Psychological Distress and Well–Being of Latina and Non–Latina White Mothers of Youth and Adults with an Autism Spectrum Disorder: Cultural Attitudes Towards Coresidence Status

Authors


School of Social Work and Waisman Center, University of Wisconsin–Madison, 1500 Highland Avenue, Madison, WI 53705–2280. E-mail: MAGANA@waisman.wisc.edu

Abstract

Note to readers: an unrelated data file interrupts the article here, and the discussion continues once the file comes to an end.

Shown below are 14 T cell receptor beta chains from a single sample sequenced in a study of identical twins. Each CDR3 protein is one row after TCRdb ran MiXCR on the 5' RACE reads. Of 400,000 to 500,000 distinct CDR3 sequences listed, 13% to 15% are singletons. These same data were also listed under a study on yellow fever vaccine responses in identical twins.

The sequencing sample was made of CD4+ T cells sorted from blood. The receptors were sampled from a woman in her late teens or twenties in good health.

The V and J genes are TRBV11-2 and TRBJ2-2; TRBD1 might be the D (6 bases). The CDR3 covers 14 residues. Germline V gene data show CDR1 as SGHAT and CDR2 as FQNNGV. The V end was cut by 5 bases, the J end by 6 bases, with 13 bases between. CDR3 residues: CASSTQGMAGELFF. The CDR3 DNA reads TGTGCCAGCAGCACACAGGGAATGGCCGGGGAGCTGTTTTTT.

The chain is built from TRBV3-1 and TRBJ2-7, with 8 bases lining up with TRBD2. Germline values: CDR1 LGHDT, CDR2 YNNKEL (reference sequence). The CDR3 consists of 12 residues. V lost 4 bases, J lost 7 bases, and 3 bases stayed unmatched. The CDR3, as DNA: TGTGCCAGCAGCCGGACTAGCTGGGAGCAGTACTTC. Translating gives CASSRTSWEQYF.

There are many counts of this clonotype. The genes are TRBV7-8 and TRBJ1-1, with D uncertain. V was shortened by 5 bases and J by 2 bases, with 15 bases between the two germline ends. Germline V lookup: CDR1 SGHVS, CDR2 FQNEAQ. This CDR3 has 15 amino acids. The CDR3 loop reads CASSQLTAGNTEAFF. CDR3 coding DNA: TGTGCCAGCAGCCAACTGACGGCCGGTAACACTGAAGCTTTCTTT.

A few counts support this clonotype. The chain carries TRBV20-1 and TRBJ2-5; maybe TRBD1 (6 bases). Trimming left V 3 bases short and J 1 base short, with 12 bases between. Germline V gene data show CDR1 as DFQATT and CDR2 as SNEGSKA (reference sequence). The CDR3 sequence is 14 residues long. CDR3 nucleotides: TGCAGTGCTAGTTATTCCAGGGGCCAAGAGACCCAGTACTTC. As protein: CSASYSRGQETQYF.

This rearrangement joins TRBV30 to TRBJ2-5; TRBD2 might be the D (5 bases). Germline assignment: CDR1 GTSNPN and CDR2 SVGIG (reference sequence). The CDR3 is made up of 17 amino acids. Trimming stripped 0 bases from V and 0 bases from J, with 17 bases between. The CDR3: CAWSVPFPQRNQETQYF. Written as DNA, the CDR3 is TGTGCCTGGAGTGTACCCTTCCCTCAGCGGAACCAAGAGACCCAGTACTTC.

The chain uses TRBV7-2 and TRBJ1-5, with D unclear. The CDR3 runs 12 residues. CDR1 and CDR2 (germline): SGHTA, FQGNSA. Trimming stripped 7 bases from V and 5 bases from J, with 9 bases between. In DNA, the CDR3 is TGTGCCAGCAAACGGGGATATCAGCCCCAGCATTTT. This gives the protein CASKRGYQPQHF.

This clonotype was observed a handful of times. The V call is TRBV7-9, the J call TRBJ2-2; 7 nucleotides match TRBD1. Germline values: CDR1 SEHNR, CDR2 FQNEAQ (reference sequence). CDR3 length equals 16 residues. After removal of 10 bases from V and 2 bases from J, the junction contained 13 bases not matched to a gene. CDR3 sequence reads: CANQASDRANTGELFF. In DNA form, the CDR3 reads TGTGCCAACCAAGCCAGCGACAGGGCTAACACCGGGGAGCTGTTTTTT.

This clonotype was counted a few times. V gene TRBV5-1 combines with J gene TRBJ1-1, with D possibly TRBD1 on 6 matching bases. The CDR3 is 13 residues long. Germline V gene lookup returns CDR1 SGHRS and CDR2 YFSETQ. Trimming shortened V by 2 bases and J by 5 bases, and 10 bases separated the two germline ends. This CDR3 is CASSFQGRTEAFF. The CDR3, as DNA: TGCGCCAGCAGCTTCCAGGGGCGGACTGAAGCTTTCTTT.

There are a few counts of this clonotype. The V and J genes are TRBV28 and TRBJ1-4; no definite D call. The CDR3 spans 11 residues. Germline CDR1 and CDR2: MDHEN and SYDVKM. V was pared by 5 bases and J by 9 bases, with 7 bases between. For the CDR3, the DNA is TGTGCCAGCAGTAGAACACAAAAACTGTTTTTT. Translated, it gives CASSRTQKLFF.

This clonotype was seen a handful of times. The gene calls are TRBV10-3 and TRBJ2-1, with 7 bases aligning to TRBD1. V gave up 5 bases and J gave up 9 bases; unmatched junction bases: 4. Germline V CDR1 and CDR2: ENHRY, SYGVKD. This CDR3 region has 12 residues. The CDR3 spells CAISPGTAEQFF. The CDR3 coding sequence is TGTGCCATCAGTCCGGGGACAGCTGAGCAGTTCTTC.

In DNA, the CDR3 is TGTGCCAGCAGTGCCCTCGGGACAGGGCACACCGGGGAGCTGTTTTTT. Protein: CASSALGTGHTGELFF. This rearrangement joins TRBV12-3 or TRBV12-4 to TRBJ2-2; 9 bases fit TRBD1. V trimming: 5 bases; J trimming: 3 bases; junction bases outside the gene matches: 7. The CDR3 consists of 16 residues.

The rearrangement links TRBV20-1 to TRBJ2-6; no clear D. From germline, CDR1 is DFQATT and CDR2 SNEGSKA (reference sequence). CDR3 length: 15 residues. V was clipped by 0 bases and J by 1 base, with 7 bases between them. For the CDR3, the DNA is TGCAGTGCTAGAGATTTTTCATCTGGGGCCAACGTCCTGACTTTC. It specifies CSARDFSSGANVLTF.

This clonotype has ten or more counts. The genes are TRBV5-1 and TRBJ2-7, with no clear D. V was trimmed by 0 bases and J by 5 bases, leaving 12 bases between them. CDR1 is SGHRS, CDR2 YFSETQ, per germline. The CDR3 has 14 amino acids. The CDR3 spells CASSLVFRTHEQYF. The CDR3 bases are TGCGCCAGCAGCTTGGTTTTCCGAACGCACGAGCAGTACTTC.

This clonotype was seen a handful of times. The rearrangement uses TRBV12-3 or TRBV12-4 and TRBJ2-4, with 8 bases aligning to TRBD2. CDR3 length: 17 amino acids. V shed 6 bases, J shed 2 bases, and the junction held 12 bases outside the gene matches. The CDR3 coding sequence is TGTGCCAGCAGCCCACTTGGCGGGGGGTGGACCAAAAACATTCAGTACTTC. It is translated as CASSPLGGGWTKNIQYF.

This article examined the emotional well–being of 108 Latina and non–Latina White mothers who were coresiding with a youth or adult with an autism spectrum disorder (ASD). It was hypothesized that Latina mothers would be more satisfied with coresidence than non–Latina White mothers, and that satisfaction with coresidence would mediate the relationship between ethnicity and outcomes. When controlling for demographic characteristics. non–Latina White mothers were more distressed and had lower levels of psychological well–being than Latina mothers. As hypothesized, satisfaction with coresidence mediated this difference. Qualitative analysis revealed that both groups of mothers valued family cohesion as a positive aspect of coresidence. However, Latina mothers were less likely to report negative aspects of coresidence than non–Latina White mothers.

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